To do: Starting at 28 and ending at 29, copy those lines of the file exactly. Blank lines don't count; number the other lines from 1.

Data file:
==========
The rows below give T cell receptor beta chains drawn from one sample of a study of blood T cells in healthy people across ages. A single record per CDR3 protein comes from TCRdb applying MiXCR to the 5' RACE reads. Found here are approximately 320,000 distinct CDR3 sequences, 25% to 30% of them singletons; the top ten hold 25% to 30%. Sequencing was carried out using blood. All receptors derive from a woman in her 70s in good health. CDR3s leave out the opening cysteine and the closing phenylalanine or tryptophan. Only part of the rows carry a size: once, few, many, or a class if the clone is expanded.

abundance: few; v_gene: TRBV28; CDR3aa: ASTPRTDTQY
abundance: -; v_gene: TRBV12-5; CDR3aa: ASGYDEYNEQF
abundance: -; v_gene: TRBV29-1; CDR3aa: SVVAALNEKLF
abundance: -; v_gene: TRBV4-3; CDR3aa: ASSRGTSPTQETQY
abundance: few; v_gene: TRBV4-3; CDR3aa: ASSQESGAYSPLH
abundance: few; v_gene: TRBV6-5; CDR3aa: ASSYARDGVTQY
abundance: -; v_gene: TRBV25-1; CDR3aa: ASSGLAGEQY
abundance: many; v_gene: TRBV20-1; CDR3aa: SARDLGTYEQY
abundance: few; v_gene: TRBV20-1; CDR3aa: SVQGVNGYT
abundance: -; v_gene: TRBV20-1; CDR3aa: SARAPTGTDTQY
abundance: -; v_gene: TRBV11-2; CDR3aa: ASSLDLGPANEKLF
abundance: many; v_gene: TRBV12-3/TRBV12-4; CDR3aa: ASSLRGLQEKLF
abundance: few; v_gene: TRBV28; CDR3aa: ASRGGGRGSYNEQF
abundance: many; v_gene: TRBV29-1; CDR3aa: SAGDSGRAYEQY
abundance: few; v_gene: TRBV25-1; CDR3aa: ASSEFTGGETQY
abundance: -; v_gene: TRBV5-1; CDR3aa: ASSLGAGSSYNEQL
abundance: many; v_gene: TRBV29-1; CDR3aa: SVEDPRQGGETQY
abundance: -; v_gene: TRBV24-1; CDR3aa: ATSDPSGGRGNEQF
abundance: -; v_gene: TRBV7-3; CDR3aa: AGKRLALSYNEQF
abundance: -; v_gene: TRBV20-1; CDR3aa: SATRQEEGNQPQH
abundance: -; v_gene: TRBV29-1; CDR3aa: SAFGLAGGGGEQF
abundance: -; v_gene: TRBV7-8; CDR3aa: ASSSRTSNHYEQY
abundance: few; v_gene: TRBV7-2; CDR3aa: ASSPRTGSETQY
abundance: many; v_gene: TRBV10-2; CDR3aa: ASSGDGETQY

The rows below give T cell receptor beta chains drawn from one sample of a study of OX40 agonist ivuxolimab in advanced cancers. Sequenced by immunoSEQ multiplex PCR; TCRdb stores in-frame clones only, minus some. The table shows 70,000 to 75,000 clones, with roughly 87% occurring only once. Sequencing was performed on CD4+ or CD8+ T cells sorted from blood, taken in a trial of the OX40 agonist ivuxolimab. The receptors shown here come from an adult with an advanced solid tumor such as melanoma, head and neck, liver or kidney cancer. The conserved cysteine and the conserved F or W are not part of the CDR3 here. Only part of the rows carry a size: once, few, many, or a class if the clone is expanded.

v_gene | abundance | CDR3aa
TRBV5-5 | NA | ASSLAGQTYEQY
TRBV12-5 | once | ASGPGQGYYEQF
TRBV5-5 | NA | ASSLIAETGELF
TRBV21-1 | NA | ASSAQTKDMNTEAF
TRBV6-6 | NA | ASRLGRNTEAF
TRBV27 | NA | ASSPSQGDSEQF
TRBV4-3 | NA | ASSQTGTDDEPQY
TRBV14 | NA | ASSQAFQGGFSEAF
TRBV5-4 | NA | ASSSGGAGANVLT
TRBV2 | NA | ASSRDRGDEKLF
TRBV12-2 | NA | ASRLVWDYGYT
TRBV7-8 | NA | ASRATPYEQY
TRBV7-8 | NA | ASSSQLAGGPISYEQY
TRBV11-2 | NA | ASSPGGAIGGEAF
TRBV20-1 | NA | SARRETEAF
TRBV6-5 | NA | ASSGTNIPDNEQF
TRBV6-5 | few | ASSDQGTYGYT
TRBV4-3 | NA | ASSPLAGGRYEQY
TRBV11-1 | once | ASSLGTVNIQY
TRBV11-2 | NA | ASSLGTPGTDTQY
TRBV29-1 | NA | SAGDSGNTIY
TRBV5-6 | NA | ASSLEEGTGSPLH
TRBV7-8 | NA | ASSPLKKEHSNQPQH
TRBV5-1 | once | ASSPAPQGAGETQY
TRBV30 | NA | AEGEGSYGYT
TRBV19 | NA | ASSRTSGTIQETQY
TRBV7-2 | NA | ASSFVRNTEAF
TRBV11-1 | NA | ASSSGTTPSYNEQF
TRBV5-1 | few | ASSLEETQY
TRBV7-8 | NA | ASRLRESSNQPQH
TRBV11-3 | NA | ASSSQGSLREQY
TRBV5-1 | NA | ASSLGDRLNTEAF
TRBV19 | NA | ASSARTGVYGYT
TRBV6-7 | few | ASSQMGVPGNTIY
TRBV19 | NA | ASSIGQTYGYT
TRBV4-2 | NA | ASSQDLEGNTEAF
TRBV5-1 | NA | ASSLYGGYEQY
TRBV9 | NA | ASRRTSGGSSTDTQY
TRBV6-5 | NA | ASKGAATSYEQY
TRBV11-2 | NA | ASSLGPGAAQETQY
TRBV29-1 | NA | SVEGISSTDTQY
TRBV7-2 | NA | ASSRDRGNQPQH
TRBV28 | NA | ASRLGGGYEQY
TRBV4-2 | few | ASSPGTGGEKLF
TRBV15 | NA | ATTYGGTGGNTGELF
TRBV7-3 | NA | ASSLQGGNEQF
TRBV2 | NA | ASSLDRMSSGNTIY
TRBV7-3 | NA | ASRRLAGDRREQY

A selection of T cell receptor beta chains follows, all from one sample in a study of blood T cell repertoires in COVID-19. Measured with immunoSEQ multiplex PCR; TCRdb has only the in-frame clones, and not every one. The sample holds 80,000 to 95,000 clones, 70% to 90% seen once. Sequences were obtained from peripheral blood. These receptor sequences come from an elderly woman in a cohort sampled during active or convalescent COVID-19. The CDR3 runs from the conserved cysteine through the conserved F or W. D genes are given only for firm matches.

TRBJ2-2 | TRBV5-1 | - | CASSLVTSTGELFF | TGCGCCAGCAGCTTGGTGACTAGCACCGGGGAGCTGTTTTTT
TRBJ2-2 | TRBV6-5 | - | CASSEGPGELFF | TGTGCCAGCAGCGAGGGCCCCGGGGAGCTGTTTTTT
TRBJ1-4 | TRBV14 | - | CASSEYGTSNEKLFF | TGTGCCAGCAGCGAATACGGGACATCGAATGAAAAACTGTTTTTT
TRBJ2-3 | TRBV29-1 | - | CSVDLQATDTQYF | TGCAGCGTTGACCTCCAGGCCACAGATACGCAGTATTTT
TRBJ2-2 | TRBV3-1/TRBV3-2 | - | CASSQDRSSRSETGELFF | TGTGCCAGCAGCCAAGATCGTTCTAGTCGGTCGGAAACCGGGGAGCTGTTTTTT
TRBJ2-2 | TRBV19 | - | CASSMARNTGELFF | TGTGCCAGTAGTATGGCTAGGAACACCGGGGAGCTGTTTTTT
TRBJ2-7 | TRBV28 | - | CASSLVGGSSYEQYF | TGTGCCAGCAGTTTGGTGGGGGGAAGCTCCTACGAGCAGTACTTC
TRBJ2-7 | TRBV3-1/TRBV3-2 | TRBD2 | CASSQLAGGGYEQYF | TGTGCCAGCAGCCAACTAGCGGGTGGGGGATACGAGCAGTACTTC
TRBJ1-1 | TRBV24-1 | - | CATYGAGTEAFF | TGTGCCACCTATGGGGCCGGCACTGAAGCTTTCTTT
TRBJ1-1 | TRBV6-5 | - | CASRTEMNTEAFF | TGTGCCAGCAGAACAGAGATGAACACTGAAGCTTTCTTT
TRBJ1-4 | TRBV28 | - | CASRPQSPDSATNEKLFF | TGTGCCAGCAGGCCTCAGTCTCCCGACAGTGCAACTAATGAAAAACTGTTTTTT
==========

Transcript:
TRBV5-5 | NA | ASSLAGQTYEQY
TRBV12-5 | once | ASGPGQGYYEQF